The large number of small metal parts, from which the simplest knitting machine was constituted, complicated its functioning and required constant maintenance. As the number of machines increased, the production of its parts and its assembly was also subject to standardization. Full-page illustrations in the Great French Encyclopaedia show in detail the forms used for the production of the little springs, blades, devices for drilling holes in the needles, forms used for melting down the lead required for making the blades, files for smoothing them, various drills and screws, and finally the tools for shaping the tops of the mandrels. The necessity of the correct manufacturing of individual parts of the various sizes of stockings and other parts of garments required the use of precise scales.21
The above-described model of the simplest knitting machine was still in use at the beginning of the nineteenth century and became labelled in Dziennik Wileriski (Vilno Daily) of 1820 as the "common" knitting machine. We should remember, however, that even this simple functional model was undergoing certain improvements. The first of them was introduced by the inventor of the machine himself, William Lee, who devoted at least ten years to its redesign.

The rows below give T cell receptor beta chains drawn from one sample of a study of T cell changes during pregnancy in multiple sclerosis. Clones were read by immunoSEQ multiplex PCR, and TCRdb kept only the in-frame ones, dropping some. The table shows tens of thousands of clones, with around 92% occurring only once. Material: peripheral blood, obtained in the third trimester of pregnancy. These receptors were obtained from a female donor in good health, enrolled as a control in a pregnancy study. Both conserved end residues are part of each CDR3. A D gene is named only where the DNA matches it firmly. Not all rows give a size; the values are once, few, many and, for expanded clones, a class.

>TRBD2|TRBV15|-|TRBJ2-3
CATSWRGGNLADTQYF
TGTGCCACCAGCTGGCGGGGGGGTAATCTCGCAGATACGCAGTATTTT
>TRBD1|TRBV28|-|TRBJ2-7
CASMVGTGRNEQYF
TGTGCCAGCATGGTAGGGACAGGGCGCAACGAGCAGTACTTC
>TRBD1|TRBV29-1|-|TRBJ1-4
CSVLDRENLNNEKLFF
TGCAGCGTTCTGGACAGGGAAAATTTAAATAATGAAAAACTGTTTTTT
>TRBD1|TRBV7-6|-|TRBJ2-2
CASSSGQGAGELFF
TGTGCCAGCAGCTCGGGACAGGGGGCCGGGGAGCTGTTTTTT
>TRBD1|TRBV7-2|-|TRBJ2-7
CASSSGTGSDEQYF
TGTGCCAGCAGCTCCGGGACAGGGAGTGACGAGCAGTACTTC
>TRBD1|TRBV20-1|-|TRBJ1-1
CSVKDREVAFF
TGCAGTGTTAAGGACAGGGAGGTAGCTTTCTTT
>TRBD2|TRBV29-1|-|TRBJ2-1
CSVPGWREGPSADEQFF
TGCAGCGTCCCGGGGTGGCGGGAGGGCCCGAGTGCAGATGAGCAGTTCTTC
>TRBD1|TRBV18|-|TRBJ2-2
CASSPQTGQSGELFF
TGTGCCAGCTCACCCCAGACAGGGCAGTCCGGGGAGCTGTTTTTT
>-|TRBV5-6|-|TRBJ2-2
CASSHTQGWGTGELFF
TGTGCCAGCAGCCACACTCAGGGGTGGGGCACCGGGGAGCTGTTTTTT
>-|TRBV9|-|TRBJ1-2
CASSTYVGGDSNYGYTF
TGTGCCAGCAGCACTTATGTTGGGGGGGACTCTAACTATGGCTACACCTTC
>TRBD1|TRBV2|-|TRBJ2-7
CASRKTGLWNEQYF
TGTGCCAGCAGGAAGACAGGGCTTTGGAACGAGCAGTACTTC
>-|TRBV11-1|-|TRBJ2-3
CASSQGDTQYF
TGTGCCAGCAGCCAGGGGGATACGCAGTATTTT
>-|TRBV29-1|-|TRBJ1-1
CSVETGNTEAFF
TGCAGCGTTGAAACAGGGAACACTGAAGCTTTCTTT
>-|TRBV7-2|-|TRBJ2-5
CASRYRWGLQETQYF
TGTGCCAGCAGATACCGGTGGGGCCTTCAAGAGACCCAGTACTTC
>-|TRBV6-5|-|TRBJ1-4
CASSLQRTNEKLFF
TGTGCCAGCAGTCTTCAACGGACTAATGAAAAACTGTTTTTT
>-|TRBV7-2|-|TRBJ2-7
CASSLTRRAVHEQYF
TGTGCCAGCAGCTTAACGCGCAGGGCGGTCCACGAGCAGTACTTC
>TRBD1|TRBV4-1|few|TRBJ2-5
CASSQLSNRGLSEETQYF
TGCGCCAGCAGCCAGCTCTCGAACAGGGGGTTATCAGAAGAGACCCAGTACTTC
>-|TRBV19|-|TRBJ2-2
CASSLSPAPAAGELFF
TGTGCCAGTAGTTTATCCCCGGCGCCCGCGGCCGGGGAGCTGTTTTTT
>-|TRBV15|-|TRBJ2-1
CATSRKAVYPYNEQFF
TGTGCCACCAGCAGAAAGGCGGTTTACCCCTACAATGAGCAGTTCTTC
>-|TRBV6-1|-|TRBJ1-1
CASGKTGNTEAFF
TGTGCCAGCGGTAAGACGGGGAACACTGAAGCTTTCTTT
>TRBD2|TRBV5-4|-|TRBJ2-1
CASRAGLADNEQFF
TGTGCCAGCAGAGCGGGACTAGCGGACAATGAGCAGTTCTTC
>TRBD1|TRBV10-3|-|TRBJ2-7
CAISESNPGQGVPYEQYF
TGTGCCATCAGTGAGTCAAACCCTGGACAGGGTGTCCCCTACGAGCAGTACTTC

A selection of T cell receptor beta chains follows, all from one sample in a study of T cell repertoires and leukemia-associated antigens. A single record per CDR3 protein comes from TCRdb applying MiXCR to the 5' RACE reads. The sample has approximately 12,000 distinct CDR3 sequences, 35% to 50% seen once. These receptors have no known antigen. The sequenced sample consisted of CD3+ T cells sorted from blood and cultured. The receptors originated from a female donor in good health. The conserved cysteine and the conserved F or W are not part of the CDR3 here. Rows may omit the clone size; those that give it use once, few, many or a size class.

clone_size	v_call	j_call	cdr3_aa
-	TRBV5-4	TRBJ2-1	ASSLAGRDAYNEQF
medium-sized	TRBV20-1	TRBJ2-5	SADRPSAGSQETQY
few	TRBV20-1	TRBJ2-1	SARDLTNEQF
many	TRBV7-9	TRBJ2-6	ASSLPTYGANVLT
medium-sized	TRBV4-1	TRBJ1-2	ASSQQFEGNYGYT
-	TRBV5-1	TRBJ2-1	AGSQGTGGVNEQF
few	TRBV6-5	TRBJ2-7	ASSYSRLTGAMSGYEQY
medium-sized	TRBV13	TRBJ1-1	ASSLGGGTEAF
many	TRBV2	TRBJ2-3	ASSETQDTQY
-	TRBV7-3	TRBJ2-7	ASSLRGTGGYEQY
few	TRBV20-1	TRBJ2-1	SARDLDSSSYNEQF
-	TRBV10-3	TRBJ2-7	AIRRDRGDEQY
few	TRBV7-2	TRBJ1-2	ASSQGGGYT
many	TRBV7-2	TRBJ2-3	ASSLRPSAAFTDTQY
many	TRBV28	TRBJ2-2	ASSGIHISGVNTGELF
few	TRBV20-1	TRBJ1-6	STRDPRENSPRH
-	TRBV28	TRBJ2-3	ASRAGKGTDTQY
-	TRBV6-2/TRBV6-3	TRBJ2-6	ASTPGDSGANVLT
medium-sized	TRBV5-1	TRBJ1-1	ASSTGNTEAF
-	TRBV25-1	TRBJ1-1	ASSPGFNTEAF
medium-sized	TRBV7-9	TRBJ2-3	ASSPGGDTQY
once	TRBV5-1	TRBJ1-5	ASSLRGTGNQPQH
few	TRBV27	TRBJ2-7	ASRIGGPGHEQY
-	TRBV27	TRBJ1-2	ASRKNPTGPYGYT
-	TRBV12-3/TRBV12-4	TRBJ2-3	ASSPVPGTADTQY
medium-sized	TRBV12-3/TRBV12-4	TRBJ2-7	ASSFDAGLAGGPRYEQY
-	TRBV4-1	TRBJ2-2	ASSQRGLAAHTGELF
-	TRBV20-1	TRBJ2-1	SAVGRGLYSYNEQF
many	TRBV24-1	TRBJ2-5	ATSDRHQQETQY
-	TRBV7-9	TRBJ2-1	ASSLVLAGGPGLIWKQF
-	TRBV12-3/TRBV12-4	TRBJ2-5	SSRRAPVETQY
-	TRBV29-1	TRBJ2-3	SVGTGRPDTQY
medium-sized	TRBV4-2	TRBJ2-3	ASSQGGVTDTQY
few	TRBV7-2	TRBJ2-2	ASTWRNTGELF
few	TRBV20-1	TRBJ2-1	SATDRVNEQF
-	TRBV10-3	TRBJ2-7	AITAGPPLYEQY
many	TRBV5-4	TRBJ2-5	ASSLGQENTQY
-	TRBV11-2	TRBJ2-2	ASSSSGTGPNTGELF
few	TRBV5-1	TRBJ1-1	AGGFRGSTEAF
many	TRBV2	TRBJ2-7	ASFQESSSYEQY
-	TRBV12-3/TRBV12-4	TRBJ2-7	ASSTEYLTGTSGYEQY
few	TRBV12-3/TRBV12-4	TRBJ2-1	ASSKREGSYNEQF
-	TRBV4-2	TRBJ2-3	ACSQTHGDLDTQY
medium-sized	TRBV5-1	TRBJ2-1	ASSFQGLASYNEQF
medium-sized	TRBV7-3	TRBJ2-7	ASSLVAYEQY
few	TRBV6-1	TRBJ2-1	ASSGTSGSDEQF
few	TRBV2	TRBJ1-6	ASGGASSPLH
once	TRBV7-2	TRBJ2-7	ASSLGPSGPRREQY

which would enable the production of silk stockings. The principle of the functioning of the simple model remained unchanged, the number of needles, however, increased to 20 per inch and they were much thinner. In addition, the raisers, weights and clasps were of metal, while previously they were partly wooden. A further improvement to the machine was introduced by Aston, Lee's former journeyman, after his return from Rouen to Nottingham. He made some changes to the earliest machine which according to Henson consisted of placing two fixed sinkers between each pair of jack sinkers, but Felkin states that only one fixed sinker was added at this time. With the same number of neeles it was possible to increase the dimensions and capacity of the machine. We can assume that the wooden knitting frames, so widely used for the production of coarse woollen stockings in Bohemia and Saxony at the end of the seventeenth and first half of the eighteenth century, were linked in their design to Lee's earliest model. Probably only the needles and blades along with the mounting were metal, and the whole construction of treadles, jacks, weights, claps was of wood. This machine's design was possibly to a greater degree linked with the structure of the narrow horisontal loom. Probably in these machines, there was a relatively small number a fairly thick needles, permitting the passage of coarse woollen yarn. J. Beckmann writes in a book published in 1802 about machines where both the rollers and the whole mechanism setting in motion the needles and blades are made out of wood. However, the later so called Saxon type of wooden knittting machine was probably only constructed in the eighteenth century. The machine from Strakonice in 1780 is one of Lee's models.22 This is, however, only an assumption, because no model of such a wooden machine has survived. Also those preserved with metal working part date from the beginning of the eighteenth century.